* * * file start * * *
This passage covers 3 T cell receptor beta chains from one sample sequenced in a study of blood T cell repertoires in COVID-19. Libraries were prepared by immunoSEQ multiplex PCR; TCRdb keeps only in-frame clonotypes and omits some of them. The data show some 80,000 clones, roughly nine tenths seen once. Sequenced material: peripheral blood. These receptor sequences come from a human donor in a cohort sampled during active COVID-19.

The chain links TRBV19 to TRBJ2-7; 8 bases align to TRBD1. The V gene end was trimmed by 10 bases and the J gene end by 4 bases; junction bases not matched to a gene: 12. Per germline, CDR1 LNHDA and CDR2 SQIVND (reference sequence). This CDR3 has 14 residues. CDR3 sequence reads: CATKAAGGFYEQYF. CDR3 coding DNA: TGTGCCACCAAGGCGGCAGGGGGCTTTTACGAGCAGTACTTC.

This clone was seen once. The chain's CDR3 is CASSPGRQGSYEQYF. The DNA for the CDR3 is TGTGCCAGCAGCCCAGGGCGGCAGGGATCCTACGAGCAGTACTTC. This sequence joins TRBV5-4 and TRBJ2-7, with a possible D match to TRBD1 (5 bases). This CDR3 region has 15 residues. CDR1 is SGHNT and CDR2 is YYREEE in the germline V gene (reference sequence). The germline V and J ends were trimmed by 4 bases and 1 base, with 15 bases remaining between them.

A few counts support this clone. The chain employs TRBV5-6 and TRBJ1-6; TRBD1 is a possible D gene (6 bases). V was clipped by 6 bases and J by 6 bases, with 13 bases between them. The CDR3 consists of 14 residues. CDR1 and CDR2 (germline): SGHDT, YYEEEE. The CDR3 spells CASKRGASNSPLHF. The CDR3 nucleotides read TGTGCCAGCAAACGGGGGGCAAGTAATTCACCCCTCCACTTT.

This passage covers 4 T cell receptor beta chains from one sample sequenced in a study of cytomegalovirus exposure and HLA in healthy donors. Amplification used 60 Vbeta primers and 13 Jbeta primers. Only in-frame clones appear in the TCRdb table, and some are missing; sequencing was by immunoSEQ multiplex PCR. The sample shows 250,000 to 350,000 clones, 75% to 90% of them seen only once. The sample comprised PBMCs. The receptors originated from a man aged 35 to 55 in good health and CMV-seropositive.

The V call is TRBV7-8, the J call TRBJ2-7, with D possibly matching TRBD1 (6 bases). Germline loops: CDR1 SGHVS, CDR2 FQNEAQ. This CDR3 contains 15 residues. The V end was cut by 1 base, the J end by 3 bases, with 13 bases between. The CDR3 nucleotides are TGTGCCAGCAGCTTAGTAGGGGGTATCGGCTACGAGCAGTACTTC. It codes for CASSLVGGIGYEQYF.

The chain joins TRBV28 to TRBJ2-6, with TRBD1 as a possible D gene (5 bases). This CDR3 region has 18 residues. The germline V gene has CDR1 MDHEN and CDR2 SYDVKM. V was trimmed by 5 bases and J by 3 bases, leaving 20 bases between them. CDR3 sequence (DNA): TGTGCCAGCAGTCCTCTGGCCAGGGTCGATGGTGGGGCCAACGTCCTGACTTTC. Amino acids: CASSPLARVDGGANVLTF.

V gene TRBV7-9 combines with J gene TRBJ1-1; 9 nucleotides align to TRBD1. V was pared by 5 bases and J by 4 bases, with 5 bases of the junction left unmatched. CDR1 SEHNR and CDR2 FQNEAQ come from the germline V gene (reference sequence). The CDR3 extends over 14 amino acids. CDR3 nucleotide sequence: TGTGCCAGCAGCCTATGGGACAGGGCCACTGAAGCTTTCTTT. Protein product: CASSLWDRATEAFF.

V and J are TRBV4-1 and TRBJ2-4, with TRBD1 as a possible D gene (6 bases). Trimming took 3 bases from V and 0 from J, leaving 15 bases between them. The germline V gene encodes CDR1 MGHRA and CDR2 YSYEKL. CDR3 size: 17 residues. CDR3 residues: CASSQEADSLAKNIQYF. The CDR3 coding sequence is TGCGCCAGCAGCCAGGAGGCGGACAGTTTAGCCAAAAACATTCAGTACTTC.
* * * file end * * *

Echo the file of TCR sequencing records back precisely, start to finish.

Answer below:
This passage covers 3 T cell receptor beta chains from one sample sequenced in a study of blood T cell repertoires in COVID-19. Libraries were prepared by immunoSEQ multiplex PCR; TCRdb keeps only in-frame clonotypes and omits some of them. The data show some 80,000 clones, roughly nine tenths seen once. Sequenced material: peripheral blood. These receptor sequences come from a human donor in a cohort sampled during active COVID-19.

The chain links TRBV19 to TRBJ2-7; 8 bases align to TRBD1. The V gene end was trimmed by 10 bases and the J gene end by 4 bases; junction bases not matched to a gene: 12. Per germline, CDR1 LNHDA and CDR2 SQIVND (reference sequence). This CDR3 has 14 residues. CDR3 sequence reads: CATKAAGGFYEQYF. CDR3 coding DNA: TGTGCCACCAAGGCGGCAGGGGGCTTTTACGAGCAGTACTTC.

This clone was seen once. The chain's CDR3 is CASSPGRQGSYEQYF. The DNA for the CDR3 is TGTGCCAGCAGCCCAGGGCGGCAGGGATCCTACGAGCAGTACTTC. This sequence joins TRBV5-4 and TRBJ2-7, with a possible D match to TRBD1 (5 bases). This CDR3 region has 15 residues. CDR1 is SGHNT and CDR2 is YYREEE in the germline V gene (reference sequence). The germline V and J ends were trimmed by 4 bases and 1 base, with 15 bases remaining between them.

A few counts support this clone. The chain employs TRBV5-6 and TRBJ1-6; TRBD1 is a possible D gene (6 bases). V was clipped by 6 bases and J by 6 bases, with 13 bases between them. The CDR3 consists of 14 residues. CDR1 and CDR2 (germline): SGHDT, YYEEEE. The CDR3 spells CASKRGASNSPLHF. The CDR3 nucleotides read TGTGCCAGCAAACGGGGGGCAAGTAATTCACCCCTCCACTTT.

This passage covers 4 T cell receptor beta chains from one sample sequenced in a study of cytomegalovirus exposure and HLA in healthy donors. Amplification used 60 Vbeta primers and 13 Jbeta primers. Only in-frame clones appear in the TCRdb table, and some are missing; sequencing was by immunoSEQ multiplex PCR. The sample shows 250,000 to 350,000 clones, 75% to 90% of them seen only once. The sample comprised PBMCs. The receptors originated from a man aged 35 to 55 in good health and CMV-seropositive.

The V call is TRBV7-8, the J call TRBJ2-7, with D possibly matching TRBD1 (6 bases). Germline loops: CDR1 SGHVS, CDR2 FQNEAQ. This CDR3 contains 15 residues. The V end was cut by 1 base, the J end by 3 bases, with 13 bases between. The CDR3 nucleotides are TGTGCCAGCAGCTTAGTAGGGGGTATCGGCTACGAGCAGTACTTC. It codes for CASSLVGGIGYEQYF.

The chain joins TRBV28 to TRBJ2-6, with TRBD1 as a possible D gene (5 bases). This CDR3 region has 18 residues. The germline V gene has CDR1 MDHEN and CDR2 SYDVKM. V was trimmed by 5 bases and J by 3 bases, leaving 20 bases between them. CDR3 sequence (DNA): TGTGCCAGCAGTCCTCTGGCCAGGGTCGATGGTGGGGCCAACGTCCTGACTTTC. Amino acids: CASSPLARVDGGANVLTF.

V gene TRBV7-9 combines with J gene TRBJ1-1; 9 nucleotides align to TRBD1. V was pared by 5 bases and J by 4 bases, with 5 bases of the junction left unmatched. CDR1 SEHNR and CDR2 FQNEAQ come from the germline V gene (reference sequence). The CDR3 extends over 14 amino acids. CDR3 nucleotide sequence: TGTGCCAGCAGCCTATGGGACAGGGCCACTGAAGCTTTCTTT. Protein product: CASSLWDRATEAFF.

V and J are TRBV4-1 and TRBJ2-4, with TRBD1 as a possible D gene (6 bases). Trimming took 3 bases from V and 0 from J, leaving 15 bases between them. The germline V gene encodes CDR1 MGHRA and CDR2 YSYEKL. CDR3 size: 17 residues. CDR3 residues: CASSQEADSLAKNIQYF. The CDR3 coding sequence is TGCGCCAGCAGCCAGGAGGCGGACAGTTTAGCCAAAAACATTCAGTACTTC.